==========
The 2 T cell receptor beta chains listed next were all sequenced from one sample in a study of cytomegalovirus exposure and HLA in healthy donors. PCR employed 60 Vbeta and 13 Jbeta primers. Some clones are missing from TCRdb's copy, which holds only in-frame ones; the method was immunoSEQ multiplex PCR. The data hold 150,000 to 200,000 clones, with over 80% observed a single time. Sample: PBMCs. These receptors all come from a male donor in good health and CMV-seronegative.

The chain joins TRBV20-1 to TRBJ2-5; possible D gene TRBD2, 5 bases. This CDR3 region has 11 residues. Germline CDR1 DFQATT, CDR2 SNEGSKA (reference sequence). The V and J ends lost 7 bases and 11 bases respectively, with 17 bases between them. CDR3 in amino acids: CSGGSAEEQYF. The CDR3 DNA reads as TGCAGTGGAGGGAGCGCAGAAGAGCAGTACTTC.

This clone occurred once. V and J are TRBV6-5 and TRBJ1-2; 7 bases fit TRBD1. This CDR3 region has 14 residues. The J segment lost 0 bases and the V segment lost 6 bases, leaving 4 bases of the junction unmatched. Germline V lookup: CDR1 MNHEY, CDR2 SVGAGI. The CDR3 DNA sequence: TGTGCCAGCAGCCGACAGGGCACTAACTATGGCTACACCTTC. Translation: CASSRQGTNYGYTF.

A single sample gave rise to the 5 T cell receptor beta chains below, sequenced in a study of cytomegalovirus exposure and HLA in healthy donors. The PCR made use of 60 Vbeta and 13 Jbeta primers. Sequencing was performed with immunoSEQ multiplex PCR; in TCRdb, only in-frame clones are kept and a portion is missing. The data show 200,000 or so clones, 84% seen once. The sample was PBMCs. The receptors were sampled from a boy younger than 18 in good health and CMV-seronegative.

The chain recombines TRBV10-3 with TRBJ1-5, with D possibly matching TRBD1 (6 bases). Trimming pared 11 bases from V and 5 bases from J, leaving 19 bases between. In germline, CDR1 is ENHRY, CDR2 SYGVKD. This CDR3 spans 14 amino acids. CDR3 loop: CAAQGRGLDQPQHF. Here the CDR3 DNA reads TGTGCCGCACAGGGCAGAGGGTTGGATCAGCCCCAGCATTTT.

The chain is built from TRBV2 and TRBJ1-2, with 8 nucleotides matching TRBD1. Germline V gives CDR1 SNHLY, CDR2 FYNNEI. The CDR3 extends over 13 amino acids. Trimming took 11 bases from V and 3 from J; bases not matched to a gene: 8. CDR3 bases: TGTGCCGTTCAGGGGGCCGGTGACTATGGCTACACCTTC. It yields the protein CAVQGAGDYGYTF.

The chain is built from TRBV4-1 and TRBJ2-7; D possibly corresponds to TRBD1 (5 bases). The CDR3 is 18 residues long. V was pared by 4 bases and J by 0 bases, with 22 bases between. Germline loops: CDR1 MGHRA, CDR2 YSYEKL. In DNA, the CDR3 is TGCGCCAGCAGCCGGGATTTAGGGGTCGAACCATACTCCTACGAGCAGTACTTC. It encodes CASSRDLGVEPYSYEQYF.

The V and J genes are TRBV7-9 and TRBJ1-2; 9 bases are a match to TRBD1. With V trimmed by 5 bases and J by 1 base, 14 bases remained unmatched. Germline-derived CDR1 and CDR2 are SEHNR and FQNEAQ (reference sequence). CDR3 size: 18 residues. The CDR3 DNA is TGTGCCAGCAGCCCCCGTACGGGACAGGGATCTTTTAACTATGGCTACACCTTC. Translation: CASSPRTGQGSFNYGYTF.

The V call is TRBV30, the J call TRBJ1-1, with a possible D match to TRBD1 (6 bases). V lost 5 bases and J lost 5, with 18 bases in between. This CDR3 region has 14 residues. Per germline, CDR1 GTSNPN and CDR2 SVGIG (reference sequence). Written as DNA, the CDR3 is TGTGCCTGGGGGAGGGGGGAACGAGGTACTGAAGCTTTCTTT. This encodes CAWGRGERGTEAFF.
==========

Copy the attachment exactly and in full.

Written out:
The 2 T cell receptor beta chains listed next were all sequenced from one sample in a study of cytomegalovirus exposure and HLA in healthy donors. PCR employed 60 Vbeta and 13 Jbeta primers. Some clones are missing from TCRdb's copy, which holds only in-frame ones; the method was immunoSEQ multiplex PCR. The data hold 150,000 to 200,000 clones, with over 80% observed a single time. Sample: PBMCs. These receptors all come from a male donor in good health and CMV-seronegative.

The chain joins TRBV20-1 to TRBJ2-5; possible D gene TRBD2, 5 bases. This CDR3 region has 11 residues. Germline CDR1 DFQATT, CDR2 SNEGSKA (reference sequence). The V and J ends lost 7 bases and 11 bases respectively, with 17 bases between them. CDR3 in amino acids: CSGGSAEEQYF. The CDR3 DNA reads as TGCAGTGGAGGGAGCGCAGAAGAGCAGTACTTC.

This clone occurred once. V and J are TRBV6-5 and TRBJ1-2; 7 bases fit TRBD1. This CDR3 region has 14 residues. The J segment lost 0 bases and the V segment lost 6 bases, leaving 4 bases of the junction unmatched. Germline V lookup: CDR1 MNHEY, CDR2 SVGAGI. The CDR3 DNA sequence: TGTGCCAGCAGCCGACAGGGCACTAACTATGGCTACACCTTC. Translation: CASSRQGTNYGYTF.

A single sample gave rise to the 5 T cell receptor beta chains below, sequenced in a study of cytomegalovirus exposure and HLA in healthy donors. The PCR made use of 60 Vbeta and 13 Jbeta primers. Sequencing was performed with immunoSEQ multiplex PCR; in TCRdb, only in-frame clones are kept and a portion is missing. The data show 200,000 or so clones, 84% seen once. The sample was PBMCs. The receptors were sampled from a boy younger than 18 in good health and CMV-seronegative.

The chain recombines TRBV10-3 with TRBJ1-5, with D possibly matching TRBD1 (6 bases). Trimming pared 11 bases from V and 5 bases from J, leaving 19 bases between. In germline, CDR1 is ENHRY, CDR2 SYGVKD. This CDR3 spans 14 amino acids. CDR3 loop: CAAQGRGLDQPQHF. Here the CDR3 DNA reads TGTGCCGCACAGGGCAGAGGGTTGGATCAGCCCCAGCATTTT.

The chain is built from TRBV2 and TRBJ1-2, with 8 nucleotides matching TRBD1. Germline V gives CDR1 SNHLY, CDR2 FYNNEI. The CDR3 extends over 13 amino acids. Trimming took 11 bases from V and 3 from J; bases not matched to a gene: 8. CDR3 bases: TGTGCCGTTCAGGGGGCCGGTGACTATGGCTACACCTTC. It yields the protein CAVQGAGDYGYTF.

The chain is built from TRBV4-1 and TRBJ2-7; D possibly corresponds to TRBD1 (5 bases). The CDR3 is 18 residues long. V was pared by 4 bases and J by 0 bases, with 22 bases between. Germline loops: CDR1 MGHRA, CDR2 YSYEKL. In DNA, the CDR3 is TGCGCCAGCAGCCGGGATTTAGGGGTCGAACCATACTCCTACGAGCAGTACTTC. It encodes CASSRDLGVEPYSYEQYF.

The V and J genes are TRBV7-9 and TRBJ1-2; 9 bases are a match to TRBD1. With V trimmed by 5 bases and J by 1 base, 14 bases remained unmatched. Germline-derived CDR1 and CDR2 are SEHNR and FQNEAQ (reference sequence). CDR3 size: 18 residues. The CDR3 DNA is TGTGCCAGCAGCCCCCGTACGGGACAGGGATCTTTTAACTATGGCTACACCTTC. Translation: CASSPRTGQGSFNYGYTF.

The V call is TRBV30, the J call TRBJ1-1, with a possible D match to TRBD1 (6 bases). V lost 5 bases and J lost 5, with 18 bases in between. This CDR3 region has 14 residues. Per germline, CDR1 GTSNPN and CDR2 SVGIG (reference sequence). Written as DNA, the CDR3 is TGTGCCTGGGGGAGGGGGGAACGAGGTACTGAAGCTTTCTTT. This encodes CAWGRGERGTEAFF.